Of course, tax reform could still be worthwhile. In fact, tax reform that alleviates the need for complex dual capacity adjustments could potentially be valuable for the industry while increasing tax revenues. For instance, recently proposed territorial tax schemes could have the potential to increase reported U.S. profits of U.S. oil and gas firms in a way that could contribute substantially to deficit reduction goals in Congress. But as long as policymakers in Washington continue to needlessly confuse social policy as deficit reduction, economically valuable reforms will most likely remain elusive.

I.  Policy Assessment of the Proposal to Repeal Section 199 and the Dual Capacity Tax Credit

A. Summary of Section 199 and Dual Capacity Tax Provisions
A key part of the Obama administration’s 2011 budget proposal consists of increased taxes on the oil and gas sector. In particular, the measures do away with two key tax provisions. It is important to note, however, that those tax provisions are not subsidies specific to the oil and gas industry, but rather tax credits available to most every American company. I suggest below that the proposed changes, which would apply solely to oil and gas companies, have little to do with deficit reduction and more to do with dogmatic approaches to offshore drilling safety and energy policies. Hence, the changes appear to be merely punitive policies that are now finding a place in the sun in the post-Gulf drilling crisis political environment.

The administration wants to eliminate essential tax provisions that all taxpayers are entitled to under Section 199 of the American Jobs Creation Act (“Section 199”) and Section 901 of the Internal Revenue Code and Section 1.901-2 of the U.S. Treasury Regulations (regarding “Dual Capacity” taxpayers). In doing so, it would override rules “adopted in 1983 after almost a decade of legislative and administrative debate,” as well as legislation put in place by President Bush in 2004 that help U.S. industries engaged in producing and manufacturing within the United States.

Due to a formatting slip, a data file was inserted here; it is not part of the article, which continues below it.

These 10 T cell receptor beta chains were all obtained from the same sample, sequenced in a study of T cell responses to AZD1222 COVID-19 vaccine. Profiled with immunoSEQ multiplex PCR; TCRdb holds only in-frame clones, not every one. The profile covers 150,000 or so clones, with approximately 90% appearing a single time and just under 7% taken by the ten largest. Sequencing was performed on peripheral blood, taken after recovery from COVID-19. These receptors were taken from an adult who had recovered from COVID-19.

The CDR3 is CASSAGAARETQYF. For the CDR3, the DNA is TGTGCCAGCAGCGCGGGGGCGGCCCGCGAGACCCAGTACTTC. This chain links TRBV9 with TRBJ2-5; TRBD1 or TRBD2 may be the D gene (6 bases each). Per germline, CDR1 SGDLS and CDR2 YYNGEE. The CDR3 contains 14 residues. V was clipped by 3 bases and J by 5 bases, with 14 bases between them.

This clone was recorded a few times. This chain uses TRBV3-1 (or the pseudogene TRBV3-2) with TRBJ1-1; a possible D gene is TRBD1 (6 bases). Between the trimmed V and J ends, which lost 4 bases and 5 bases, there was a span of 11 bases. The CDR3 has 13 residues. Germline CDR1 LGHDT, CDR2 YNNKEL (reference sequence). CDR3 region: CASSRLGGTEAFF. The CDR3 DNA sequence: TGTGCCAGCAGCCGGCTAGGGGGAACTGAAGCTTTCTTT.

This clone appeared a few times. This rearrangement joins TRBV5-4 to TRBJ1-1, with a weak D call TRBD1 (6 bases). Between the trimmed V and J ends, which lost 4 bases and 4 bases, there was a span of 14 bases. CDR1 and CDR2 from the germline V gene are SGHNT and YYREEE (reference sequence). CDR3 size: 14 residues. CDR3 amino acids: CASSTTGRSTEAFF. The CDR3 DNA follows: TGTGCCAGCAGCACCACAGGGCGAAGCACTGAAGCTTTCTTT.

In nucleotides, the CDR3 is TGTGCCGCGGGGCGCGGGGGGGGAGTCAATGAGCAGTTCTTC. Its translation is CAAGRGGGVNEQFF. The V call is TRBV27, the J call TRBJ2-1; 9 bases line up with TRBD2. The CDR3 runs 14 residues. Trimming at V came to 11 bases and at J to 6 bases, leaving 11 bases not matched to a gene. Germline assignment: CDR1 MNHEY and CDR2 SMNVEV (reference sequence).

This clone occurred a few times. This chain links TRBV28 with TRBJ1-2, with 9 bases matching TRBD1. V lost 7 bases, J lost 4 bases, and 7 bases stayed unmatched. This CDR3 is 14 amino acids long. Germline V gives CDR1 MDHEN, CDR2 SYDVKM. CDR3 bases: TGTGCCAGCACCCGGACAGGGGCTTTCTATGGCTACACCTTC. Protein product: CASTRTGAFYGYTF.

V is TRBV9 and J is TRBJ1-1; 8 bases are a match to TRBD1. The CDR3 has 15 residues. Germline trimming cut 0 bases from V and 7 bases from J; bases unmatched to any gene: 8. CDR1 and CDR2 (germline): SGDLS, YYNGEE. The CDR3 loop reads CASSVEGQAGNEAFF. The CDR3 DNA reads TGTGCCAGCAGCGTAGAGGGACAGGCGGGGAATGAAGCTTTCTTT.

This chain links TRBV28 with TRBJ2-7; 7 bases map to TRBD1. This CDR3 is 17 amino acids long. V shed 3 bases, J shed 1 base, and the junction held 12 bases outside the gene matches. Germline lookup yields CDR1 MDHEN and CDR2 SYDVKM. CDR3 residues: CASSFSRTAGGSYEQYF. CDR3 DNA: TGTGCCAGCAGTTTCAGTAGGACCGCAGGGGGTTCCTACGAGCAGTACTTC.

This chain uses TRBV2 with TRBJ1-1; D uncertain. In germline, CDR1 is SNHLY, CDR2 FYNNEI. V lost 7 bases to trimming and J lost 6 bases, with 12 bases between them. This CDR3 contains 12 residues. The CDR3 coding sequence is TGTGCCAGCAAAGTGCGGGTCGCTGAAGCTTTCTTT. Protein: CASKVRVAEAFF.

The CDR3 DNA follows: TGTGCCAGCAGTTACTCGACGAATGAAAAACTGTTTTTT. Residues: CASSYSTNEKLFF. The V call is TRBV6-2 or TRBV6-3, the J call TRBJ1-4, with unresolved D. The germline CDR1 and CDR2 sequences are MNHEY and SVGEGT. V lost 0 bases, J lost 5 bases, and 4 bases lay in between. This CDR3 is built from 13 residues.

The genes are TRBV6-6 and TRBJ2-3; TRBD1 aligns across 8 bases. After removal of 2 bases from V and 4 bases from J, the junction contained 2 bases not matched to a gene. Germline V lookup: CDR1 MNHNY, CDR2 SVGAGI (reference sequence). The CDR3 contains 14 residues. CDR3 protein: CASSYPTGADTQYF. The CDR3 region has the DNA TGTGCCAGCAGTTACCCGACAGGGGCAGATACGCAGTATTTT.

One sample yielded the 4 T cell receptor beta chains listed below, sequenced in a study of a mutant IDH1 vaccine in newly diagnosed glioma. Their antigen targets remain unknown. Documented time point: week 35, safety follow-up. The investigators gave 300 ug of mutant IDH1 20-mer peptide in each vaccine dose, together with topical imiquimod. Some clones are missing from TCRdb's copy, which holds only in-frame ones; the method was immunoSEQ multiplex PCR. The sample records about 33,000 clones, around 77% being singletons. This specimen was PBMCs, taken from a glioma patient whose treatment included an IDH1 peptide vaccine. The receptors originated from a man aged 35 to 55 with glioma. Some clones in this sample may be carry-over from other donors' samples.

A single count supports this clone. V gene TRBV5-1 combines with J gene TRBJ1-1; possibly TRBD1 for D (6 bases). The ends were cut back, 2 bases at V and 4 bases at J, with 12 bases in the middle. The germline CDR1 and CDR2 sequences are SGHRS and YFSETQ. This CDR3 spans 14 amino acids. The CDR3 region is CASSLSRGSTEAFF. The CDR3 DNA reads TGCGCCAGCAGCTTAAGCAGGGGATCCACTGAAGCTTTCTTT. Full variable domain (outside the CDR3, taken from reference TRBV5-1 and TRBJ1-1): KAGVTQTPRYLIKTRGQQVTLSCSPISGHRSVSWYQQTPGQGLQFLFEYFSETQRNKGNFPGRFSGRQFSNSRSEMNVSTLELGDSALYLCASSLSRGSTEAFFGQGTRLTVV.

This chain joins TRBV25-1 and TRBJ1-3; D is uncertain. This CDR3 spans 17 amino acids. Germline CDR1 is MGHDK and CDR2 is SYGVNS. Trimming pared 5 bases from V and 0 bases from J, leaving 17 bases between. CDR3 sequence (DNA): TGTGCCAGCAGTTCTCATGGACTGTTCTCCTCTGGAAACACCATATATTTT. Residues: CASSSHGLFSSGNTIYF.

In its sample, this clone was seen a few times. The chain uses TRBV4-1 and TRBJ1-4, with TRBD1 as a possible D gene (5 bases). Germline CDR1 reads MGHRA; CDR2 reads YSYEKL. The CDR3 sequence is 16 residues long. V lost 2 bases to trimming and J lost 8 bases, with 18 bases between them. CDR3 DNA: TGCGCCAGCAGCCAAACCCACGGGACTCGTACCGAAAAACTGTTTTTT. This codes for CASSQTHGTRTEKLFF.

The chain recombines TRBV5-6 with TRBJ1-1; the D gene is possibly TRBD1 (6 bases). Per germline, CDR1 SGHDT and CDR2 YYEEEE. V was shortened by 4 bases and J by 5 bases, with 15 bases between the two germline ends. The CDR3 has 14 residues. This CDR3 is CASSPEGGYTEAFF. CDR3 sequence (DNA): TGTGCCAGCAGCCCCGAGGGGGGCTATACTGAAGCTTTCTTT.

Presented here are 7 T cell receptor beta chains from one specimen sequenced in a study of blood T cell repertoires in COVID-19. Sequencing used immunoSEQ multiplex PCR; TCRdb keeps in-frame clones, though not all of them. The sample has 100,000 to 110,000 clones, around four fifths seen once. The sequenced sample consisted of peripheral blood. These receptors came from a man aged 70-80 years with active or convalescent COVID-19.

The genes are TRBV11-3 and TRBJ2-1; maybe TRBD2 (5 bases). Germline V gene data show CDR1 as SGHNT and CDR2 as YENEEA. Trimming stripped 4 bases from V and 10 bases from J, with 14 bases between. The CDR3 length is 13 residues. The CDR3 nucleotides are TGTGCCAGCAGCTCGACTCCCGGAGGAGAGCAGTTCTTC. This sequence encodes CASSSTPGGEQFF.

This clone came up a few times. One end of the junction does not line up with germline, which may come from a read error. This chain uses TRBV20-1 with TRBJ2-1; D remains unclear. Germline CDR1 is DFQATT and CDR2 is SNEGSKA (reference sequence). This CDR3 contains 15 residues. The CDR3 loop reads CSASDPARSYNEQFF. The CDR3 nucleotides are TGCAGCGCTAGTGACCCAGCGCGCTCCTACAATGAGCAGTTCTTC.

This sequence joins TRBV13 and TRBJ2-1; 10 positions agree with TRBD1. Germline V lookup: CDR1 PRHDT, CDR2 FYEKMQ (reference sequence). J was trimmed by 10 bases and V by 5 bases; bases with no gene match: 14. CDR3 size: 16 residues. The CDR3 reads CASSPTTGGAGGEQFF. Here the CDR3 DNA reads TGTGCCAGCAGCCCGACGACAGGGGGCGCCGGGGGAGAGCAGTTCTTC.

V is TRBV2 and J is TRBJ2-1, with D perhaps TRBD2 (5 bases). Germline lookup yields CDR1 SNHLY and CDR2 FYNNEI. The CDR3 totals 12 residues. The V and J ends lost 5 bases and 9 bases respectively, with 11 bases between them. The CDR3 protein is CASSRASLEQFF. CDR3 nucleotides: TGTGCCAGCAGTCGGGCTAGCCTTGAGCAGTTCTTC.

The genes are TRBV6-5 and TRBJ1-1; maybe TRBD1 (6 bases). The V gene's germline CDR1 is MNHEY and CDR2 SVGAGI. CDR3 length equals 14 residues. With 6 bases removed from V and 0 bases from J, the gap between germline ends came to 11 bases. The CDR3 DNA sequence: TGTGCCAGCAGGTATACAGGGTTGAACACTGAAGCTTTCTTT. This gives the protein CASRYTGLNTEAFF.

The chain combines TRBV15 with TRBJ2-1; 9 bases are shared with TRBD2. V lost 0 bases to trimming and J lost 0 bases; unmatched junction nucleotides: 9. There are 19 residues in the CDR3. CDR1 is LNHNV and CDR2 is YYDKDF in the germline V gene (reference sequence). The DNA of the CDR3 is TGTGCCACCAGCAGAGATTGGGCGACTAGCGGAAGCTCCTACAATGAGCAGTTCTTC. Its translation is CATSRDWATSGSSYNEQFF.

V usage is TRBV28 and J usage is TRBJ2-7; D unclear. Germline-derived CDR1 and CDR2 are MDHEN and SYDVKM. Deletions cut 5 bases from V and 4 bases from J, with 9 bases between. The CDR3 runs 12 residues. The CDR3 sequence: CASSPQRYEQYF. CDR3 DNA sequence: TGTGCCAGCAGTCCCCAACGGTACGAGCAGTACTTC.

Section 199 of the Internal Revenue Code was created under the American Jobs Creation Act to “provide a permanent benefit … to taxpayers in a wide variety of industries.” It allows taxpayers that produce or manufacture in the United States to deduct from their taxable income a certain percentage of such domestic production activity each year. In 2005, the Congressional Budget Office estimated that the provision “effectively reduced the United States’ highest federal statutory corporate tax rate for income from domestic production from 35 percent to 31.85 percent.” The adjusted rate for U.S. corporations brings the American rate closer to (though still not as low as) the average rate for nations of the Organization of Economic Cooperation and Development, helping U.S. corporations doing business domestically compete against lower-taxed foreign competitors.